IMG_0394Inside the space between is my world. Between. Liminal. Threshold. Bridge. Allure in every landscape, whether river or field or woods.

I am the Between, the not-quite-there presence that fits into threshold. Yet “fit” isn’t accurate because liminal space is a transitional expression of stillness and movement, the dynamic dance of deep change and eternal mystical equilibrium without stasis of form.

Between is where everything touches, for here is no time and everything that has happened, will happen, or is present, is making up its mind. Between the balance, inside that space, is where I am … witnessing.

“We feel the touch of life, of a nonhuman awareness, upon us. But more … we experience something unique to most humans in the West. An intelligence, just as subtle and sophisticated as our own, but very nonhuman, reaches out and communicates with us. …

For some people, this touch of communication and intelligence from the wildness of the nonhuman world marks a phase change in their life. They abandon the human world as the fundamental point of reference and begin to cultivate the experience of aisthesis.”

What Stephen Harrod Buhner describes above (in Plant Intelligence and the Imaginal Realm) mirrors my own “phase changes” along sacred pivotal points on the Gaia Path.

 

A Simple Spirit

CupHoldingWorld

artist unknown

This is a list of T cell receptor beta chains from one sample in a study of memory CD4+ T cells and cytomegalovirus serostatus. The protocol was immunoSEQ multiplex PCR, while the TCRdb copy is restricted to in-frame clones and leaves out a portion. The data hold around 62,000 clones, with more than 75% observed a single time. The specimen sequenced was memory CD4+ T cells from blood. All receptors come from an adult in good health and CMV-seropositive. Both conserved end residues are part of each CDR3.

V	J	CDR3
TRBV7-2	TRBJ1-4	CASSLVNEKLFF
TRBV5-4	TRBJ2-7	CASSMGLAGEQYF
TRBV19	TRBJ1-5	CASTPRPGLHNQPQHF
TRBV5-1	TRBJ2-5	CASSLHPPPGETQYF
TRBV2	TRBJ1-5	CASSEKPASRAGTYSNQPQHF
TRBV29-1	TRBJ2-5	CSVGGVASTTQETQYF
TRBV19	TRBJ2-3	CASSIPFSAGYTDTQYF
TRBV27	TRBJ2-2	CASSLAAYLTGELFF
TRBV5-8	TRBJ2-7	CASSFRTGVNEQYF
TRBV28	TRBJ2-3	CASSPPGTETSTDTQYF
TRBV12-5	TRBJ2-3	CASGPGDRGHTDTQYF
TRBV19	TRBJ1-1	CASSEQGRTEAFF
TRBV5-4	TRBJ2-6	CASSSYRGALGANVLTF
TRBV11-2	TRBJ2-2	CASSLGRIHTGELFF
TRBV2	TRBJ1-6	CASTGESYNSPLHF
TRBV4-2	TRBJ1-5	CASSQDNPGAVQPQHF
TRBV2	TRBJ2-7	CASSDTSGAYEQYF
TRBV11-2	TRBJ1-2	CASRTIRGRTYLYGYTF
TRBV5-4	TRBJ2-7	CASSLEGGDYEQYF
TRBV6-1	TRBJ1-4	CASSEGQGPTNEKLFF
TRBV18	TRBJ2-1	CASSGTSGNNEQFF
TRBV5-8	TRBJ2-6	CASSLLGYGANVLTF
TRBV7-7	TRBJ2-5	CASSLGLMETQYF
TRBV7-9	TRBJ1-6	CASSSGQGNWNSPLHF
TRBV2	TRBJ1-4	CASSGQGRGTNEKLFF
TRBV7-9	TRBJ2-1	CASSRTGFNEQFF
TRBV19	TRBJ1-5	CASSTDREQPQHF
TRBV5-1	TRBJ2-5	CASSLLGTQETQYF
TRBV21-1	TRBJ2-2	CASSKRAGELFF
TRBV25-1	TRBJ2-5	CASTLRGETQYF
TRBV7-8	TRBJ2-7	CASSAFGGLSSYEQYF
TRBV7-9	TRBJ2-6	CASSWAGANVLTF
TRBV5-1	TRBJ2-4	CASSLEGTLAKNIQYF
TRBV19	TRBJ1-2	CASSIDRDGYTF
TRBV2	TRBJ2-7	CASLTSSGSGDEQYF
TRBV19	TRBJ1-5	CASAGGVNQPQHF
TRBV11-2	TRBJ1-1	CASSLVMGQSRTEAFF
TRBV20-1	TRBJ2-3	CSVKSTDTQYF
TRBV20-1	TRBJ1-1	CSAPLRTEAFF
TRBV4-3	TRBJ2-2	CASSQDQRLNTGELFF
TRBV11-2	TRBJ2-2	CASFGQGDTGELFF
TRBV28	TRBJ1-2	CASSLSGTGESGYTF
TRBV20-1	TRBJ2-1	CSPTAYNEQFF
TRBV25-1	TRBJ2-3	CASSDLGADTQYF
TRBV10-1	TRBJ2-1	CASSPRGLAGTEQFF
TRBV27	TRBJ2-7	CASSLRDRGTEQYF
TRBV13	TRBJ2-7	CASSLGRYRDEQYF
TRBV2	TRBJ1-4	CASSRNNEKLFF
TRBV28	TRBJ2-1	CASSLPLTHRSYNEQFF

For more than twenty years, I’ve enjoyed the gifts of a simple, natural spirituality. My conscious awareness of Spirit within every thing I see and experience waxes and wanes through the times of my life, sometimes emerging in complex ritual, yet remains present and innate.

Our entire Earth is here in the simple cup of chai I make in the morning, and I give thanks to the Infinite, the Great Spirit in all Her mystery, while also giving thanks to each individual Spirit that has become manifest in form. The water from our well, unique to this place and the aquifer below, provides the carrier for each spice; I give thanks to the Spirit of Water. As I grind the fennel in mortar and pestle, I give thanks to Spirit of Fennel; each additional spice is given the same gratitude. I give thanks for the long journey they’ve endured to reach me, and for the people who have grown and harvested and been part of the process that is their physical journey. I give thanks for my senses that allow me to delight in this tea.

I have a deep appreciation for each food that nourishes my body, mind and soul, ingesting their subtle energy qualities as well as their obvious physical ones.

And, as I gaze out at the woods, the grasses and plants and trees, giving thanks for them and feeling myself soften in their surrounding embrace, I sense them watching me, too.

Breakfast Bar 051617

Tending Tilted Woods

Tilted North Woods

Our woods grow on a steep hillside in The Ozarks. This north-of-the-house view of the hill is far less sharp than the south side where the angle is precipitous. I adore that the landscape is tilted rather than level, a curious mirror of my own off-kilter nature. Spirit is tangible here; the Divine is present.